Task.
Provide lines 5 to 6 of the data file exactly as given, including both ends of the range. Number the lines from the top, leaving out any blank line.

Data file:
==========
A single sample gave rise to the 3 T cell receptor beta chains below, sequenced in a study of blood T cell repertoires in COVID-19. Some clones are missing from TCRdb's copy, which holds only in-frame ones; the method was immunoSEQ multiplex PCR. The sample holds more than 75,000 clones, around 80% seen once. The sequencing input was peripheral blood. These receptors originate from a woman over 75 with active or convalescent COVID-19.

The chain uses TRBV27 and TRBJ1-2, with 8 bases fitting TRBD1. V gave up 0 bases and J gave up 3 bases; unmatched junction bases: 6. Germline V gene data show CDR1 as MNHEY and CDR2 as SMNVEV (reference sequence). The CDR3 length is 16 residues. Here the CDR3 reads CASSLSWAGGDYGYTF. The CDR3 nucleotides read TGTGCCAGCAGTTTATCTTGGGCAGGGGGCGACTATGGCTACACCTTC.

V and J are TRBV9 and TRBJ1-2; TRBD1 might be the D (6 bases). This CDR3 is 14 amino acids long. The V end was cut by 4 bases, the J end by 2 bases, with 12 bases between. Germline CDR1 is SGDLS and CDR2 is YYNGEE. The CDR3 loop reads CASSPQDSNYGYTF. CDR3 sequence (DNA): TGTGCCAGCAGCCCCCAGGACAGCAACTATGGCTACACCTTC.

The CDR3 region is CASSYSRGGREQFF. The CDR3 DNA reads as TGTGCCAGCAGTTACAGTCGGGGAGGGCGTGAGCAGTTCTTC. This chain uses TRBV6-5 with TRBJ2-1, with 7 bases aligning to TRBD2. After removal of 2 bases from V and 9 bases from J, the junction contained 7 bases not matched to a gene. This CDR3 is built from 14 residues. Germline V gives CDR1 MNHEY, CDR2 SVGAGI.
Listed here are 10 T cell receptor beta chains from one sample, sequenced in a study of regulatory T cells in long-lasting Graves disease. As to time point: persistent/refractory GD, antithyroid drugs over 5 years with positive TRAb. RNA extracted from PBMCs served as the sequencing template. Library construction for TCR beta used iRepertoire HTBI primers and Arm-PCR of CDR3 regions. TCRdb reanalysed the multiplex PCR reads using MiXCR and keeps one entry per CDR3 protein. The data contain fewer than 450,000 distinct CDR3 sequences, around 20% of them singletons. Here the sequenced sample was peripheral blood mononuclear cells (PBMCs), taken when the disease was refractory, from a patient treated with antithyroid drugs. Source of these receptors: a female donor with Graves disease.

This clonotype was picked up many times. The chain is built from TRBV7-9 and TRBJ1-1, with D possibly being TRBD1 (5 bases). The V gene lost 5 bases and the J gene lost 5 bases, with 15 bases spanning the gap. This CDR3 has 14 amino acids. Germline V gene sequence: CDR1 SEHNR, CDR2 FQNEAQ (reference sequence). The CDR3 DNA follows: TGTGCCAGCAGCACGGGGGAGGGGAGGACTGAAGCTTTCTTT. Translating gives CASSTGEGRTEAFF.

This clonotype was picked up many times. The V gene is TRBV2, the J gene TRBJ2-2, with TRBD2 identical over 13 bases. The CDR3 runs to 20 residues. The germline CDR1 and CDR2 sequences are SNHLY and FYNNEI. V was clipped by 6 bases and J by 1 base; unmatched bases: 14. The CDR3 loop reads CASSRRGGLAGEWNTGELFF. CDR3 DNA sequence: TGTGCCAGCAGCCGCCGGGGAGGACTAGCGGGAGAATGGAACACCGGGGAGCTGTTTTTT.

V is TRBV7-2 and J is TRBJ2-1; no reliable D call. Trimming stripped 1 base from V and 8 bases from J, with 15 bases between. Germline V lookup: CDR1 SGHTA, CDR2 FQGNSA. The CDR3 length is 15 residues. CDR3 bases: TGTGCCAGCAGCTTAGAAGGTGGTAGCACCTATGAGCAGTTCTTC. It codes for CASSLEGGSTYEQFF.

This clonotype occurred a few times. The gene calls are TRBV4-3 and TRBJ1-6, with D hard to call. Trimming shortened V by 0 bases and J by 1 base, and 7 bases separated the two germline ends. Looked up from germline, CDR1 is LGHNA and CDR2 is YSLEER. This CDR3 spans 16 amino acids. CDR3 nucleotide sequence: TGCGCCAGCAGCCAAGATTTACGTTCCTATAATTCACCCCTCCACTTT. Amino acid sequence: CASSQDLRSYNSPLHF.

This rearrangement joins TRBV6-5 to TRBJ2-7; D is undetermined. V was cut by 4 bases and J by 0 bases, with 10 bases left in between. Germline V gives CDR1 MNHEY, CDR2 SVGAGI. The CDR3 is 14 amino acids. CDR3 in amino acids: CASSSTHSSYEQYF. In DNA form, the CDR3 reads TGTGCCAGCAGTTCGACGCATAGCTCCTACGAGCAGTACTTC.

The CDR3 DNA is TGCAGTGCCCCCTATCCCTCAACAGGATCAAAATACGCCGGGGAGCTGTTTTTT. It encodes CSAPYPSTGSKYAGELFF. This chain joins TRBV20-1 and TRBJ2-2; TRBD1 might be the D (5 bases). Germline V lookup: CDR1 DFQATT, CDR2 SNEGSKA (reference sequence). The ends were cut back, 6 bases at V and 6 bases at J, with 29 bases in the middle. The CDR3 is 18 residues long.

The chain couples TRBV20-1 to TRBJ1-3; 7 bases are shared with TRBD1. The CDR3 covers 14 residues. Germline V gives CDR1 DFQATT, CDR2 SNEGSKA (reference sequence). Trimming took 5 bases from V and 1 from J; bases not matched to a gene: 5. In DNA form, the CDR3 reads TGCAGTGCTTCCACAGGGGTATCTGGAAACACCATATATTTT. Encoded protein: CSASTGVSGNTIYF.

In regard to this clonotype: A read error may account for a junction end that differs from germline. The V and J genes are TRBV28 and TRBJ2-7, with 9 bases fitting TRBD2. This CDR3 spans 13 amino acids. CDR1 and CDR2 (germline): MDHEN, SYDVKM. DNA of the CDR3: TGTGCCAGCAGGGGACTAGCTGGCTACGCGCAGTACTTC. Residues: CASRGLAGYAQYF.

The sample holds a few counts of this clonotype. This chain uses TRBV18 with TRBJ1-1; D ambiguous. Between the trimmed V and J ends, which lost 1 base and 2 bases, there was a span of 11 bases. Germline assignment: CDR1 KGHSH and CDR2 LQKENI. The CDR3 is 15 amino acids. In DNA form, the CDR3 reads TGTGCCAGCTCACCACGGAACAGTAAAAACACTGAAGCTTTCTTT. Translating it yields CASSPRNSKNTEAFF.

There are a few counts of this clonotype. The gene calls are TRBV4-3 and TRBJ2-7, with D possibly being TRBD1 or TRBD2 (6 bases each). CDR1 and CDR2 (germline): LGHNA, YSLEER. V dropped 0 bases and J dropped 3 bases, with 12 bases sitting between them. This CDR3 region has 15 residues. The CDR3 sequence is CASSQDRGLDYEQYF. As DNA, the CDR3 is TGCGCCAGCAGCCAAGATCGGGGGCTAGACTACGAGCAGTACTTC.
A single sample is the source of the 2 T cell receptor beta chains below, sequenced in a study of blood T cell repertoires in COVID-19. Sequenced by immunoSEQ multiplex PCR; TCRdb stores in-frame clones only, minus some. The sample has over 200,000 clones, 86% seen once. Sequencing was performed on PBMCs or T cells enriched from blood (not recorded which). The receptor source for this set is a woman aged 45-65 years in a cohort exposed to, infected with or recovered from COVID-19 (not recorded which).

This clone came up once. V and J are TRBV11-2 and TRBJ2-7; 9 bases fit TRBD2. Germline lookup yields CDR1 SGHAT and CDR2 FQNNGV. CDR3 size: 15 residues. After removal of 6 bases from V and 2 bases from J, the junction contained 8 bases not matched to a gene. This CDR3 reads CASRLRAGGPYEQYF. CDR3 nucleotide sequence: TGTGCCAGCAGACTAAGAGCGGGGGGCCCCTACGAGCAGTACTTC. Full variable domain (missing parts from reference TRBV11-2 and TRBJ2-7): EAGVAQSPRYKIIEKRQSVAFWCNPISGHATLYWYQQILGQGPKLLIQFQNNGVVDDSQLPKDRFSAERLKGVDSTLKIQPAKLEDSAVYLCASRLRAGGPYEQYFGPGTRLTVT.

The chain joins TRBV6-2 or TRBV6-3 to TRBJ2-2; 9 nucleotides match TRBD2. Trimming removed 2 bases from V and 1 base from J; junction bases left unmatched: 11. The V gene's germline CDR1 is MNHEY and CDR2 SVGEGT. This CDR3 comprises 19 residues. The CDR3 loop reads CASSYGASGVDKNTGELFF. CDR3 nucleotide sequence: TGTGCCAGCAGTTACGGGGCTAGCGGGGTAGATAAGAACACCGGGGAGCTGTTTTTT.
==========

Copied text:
Listed here are 10 T cell receptor beta chains from one sample, sequenced in a study of regulatory T cells in long-lasting Graves disease. As to time point: persistent/refractory GD, antithyroid drugs over 5 years with positive TRAb. RNA extracted from PBMCs served as the sequencing template. Library construction for TCR beta used iRepertoire HTBI primers and Arm-PCR of CDR3 regions. TCRdb reanalysed the multiplex PCR reads using MiXCR and keeps one entry per CDR3 protein. The data contain fewer than 450,000 distinct CDR3 sequences, around 20% of them singletons. Here the sequenced sample was peripheral blood mononuclear cells (PBMCs), taken when the disease was refractory, from a patient treated with antithyroid drugs. Source of these receptors: a female donor with Graves disease.

This clonotype was picked up many times. The chain is built from TRBV7-9 and TRBJ1-1, with D possibly being TRBD1 (5 bases). The V gene lost 5 bases and the J gene lost 5 bases, with 15 bases spanning the gap. This CDR3 has 14 amino acids. Germline V gene sequence: CDR1 SEHNR, CDR2 FQNEAQ (reference sequence). The CDR3 DNA follows: TGTGCCAGCAGCACGGGGGAGGGGAGGACTGAAGCTTTCTTT. Translating gives CASSTGEGRTEAFF.